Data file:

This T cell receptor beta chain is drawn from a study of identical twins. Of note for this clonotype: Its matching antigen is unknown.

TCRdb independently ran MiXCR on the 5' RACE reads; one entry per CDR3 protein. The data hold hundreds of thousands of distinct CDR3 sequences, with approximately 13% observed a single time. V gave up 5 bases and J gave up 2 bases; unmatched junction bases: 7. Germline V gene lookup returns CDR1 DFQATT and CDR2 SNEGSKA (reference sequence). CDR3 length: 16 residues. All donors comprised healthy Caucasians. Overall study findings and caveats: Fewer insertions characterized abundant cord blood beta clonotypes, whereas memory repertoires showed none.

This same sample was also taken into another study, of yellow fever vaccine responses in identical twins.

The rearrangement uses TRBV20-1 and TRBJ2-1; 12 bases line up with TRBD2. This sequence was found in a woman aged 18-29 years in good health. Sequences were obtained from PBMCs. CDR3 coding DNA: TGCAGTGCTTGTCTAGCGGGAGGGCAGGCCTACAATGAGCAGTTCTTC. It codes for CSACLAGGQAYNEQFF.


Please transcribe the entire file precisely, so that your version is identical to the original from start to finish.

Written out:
This T cell receptor beta chain is drawn from a study of identical twins. Of note for this clonotype: Its matching antigen is unknown.

TCRdb independently ran MiXCR on the 5' RACE reads; one entry per CDR3 protein. The data hold hundreds of thousands of distinct CDR3 sequences, with approximately 13% observed a single time. V gave up 5 bases and J gave up 2 bases; unmatched junction bases: 7. Germline V gene lookup returns CDR1 DFQATT and CDR2 SNEGSKA (reference sequence). CDR3 length: 16 residues. All donors comprised healthy Caucasians. Overall study findings and caveats: Fewer insertions characterized abundant cord blood beta clonotypes, whereas memory repertoires showed none.

This same sample was also taken into another study, of yellow fever vaccine responses in identical twins.

The rearrangement uses TRBV20-1 and TRBJ2-1; 12 bases line up with TRBD2. This sequence was found in a woman aged 18-29 years in good health. Sequences were obtained from PBMCs. CDR3 coding DNA: TGCAGTGCTTGTCTAGCGGGAGGGCAGGCCTACAATGAGCAGTTCTTC. It codes for CSACLAGGQAYNEQFF.